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For Further Information
Information via the Internet

Circulars, announcements, regulations, other related materials, and all copyright application forms are available from the Copyright Office website at www.copyright.gov.
Information by telephone

hours a day. Or, if you know which application forms and circulars you want, request them 24 hours a day from the Forms and Publications Hotline at (202) 707-9100. Leave a recorded message.
Information by regular mail

Write to: Library of Congress Copyright Office Publications Section, lm-455 101 Independence Avenue SE Washington, DC 20559-6000

For general information about copyright, call the Copyright Public Information Office at (202) 707-3000. The tty number is (202) 707-6737. Staff members are on duty from 8:30 am to 5:00 pm, eastern time, Monday through Friday, except federal holidays. Recorded information is available 24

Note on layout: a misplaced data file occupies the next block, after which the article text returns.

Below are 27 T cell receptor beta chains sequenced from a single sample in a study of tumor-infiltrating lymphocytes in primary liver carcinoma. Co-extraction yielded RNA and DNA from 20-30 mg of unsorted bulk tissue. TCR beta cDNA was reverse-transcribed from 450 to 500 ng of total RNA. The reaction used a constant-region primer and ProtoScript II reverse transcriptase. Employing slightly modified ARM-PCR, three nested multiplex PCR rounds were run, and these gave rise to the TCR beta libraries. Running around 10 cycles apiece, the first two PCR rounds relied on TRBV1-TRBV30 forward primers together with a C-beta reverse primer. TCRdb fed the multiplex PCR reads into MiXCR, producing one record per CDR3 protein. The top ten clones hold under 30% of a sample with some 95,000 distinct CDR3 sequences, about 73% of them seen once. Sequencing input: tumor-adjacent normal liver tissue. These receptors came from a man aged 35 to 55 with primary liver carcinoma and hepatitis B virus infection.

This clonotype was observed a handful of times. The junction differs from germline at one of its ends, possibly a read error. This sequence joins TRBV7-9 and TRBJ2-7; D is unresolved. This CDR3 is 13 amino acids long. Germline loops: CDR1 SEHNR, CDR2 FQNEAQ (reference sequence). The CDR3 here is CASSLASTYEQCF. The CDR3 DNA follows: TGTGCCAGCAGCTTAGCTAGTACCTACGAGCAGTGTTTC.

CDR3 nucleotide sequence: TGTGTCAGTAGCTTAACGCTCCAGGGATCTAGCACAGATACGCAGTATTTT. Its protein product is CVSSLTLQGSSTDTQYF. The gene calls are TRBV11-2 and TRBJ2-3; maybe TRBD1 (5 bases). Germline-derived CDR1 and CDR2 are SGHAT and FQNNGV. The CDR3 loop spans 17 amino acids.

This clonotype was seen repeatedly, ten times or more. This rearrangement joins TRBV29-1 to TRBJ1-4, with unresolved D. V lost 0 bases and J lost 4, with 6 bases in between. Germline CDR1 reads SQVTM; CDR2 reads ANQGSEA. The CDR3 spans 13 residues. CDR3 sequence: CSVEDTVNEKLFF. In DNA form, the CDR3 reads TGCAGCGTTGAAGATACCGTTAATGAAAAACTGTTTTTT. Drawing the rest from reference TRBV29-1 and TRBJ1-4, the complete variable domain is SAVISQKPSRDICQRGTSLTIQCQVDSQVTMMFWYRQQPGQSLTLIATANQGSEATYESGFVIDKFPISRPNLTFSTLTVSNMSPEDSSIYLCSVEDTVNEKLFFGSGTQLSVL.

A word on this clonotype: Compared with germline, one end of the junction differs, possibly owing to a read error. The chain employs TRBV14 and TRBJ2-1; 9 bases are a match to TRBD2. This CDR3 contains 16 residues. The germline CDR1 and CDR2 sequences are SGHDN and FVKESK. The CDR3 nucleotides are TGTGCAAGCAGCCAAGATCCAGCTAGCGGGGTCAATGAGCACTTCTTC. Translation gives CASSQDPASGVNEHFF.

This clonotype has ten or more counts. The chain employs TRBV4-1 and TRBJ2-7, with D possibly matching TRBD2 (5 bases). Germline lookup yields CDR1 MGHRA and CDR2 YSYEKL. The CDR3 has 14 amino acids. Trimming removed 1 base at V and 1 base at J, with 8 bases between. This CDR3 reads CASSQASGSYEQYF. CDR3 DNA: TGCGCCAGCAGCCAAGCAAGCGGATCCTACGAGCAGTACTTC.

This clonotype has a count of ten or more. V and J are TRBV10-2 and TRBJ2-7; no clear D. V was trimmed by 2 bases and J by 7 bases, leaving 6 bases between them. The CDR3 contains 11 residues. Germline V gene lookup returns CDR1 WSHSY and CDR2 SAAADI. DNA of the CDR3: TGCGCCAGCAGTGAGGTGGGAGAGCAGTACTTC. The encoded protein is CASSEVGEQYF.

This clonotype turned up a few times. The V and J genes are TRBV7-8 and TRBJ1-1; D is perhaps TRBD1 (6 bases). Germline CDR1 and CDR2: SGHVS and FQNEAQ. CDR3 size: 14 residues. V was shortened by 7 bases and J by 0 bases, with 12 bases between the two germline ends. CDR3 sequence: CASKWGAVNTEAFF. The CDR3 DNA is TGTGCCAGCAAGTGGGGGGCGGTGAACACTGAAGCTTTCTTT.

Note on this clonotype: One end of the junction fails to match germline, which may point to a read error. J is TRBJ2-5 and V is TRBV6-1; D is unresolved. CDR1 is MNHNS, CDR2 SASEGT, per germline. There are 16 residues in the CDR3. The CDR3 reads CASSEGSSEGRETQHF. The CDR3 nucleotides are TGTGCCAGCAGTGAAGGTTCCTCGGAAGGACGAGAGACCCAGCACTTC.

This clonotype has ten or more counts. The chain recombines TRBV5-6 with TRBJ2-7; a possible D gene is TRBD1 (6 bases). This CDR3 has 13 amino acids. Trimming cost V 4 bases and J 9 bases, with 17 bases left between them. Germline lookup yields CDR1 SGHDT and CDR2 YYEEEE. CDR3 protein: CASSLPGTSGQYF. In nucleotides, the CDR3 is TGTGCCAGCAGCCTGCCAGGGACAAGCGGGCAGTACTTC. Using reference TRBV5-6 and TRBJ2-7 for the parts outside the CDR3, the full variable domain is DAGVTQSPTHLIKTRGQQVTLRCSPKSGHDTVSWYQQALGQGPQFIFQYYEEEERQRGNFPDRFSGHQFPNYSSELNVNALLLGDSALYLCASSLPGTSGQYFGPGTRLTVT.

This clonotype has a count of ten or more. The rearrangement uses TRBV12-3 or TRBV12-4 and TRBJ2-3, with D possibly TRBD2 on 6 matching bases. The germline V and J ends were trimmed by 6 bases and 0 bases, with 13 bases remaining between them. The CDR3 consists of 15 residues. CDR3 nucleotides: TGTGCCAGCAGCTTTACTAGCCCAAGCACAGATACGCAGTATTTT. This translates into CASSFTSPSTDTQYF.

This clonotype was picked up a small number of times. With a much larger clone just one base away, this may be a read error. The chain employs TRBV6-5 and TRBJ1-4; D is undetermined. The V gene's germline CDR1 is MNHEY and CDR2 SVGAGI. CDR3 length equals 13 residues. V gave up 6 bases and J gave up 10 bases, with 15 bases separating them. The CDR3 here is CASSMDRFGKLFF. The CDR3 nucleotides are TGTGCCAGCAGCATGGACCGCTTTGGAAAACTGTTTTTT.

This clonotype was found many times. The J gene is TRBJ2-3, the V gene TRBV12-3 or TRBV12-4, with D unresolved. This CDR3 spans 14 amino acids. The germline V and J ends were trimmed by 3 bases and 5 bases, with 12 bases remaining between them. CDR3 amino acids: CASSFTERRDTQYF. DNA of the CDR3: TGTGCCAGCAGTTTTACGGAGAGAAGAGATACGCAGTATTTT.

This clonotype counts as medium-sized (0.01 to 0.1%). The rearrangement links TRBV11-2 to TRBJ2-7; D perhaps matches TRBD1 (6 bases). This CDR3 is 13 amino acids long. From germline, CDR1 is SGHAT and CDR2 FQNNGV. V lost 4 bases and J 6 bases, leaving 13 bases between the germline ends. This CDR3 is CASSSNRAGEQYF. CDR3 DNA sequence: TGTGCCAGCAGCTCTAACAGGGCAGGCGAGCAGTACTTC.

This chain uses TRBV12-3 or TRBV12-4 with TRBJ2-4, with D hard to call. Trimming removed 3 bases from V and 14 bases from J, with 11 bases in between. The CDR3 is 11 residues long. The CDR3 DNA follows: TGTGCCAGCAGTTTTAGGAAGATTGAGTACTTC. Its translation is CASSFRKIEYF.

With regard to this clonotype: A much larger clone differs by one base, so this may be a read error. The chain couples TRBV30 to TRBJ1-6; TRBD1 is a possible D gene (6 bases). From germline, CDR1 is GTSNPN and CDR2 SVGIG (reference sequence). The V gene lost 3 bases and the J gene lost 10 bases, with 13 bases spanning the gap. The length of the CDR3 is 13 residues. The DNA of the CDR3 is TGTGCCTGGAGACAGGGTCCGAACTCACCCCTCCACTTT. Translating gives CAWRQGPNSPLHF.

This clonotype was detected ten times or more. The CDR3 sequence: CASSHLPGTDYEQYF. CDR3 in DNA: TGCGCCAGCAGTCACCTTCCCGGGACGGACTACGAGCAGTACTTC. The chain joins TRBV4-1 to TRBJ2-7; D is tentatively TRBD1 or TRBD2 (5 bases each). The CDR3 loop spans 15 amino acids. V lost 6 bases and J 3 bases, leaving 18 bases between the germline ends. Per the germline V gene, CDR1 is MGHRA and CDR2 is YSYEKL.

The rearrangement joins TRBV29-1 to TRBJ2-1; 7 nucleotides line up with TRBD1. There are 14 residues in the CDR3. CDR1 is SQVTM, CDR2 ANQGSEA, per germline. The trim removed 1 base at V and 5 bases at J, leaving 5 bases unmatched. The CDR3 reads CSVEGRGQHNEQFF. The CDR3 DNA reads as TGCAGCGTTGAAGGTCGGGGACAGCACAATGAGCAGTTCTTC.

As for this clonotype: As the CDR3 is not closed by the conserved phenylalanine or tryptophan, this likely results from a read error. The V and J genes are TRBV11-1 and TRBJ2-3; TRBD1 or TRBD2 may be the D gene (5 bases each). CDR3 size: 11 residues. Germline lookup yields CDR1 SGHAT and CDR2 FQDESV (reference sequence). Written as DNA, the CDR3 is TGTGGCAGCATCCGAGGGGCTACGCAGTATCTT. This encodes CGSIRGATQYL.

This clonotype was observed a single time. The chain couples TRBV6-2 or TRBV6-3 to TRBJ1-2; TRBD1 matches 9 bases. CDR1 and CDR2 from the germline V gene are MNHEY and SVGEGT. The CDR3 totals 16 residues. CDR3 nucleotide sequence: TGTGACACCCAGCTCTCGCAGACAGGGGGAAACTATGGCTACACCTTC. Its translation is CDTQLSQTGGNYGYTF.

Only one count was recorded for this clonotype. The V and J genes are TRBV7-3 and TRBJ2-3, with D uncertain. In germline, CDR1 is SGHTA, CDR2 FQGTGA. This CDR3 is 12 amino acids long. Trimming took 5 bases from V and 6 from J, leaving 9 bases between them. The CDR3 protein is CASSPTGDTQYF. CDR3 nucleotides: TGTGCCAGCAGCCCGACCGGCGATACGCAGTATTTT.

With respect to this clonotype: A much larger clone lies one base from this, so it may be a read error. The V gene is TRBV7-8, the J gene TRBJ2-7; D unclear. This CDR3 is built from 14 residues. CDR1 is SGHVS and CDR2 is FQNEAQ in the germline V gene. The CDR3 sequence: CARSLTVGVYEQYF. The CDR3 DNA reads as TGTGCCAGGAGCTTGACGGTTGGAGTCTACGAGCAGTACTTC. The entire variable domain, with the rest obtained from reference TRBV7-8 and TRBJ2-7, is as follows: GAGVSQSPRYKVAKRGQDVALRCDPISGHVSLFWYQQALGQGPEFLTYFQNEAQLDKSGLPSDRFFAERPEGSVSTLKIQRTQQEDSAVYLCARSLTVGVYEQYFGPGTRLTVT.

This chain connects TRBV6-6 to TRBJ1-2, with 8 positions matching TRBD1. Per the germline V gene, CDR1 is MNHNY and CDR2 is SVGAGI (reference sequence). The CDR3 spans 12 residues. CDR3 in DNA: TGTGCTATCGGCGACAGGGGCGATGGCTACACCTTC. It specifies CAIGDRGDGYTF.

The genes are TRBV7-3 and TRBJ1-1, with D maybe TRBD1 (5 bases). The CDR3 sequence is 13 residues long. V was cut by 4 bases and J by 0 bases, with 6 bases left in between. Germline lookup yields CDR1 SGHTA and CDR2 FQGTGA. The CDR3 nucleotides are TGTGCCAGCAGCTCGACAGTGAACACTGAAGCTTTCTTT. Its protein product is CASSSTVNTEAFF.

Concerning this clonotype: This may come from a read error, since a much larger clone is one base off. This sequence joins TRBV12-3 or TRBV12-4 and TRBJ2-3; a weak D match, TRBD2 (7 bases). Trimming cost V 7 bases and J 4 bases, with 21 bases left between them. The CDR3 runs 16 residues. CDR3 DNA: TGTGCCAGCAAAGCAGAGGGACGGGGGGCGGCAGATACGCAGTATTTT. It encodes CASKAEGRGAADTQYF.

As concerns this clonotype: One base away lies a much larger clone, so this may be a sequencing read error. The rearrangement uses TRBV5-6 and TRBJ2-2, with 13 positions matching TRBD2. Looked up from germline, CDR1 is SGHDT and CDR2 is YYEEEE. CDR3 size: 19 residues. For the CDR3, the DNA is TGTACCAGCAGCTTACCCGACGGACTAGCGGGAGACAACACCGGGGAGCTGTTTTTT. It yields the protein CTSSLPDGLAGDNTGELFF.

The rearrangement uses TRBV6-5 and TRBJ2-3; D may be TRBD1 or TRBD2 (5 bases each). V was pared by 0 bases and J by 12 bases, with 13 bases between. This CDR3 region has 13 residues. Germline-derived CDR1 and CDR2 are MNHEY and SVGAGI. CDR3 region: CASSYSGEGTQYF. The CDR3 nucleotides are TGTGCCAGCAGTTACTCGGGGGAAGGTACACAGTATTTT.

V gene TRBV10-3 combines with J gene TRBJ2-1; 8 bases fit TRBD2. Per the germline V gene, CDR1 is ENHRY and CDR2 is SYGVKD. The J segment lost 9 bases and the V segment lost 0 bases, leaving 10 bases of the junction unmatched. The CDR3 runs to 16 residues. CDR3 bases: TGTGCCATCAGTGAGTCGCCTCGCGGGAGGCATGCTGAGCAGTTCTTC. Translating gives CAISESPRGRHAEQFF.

U. S. Copyright Office · Library of Congress · 101 Independence Avenue SE · Washington, DC 20559-6000 · www.copyright.gov
circular 44 rev: 07 ⁄ 2006 print: 07 ⁄ 2006 — ••,000 Printed on recycled paper u.s. government printing office: 2006-xxx-xxx ⁄ xxxxx
p h oto g r a p hy & d e s i g n by c h a r l e s g i b b o n s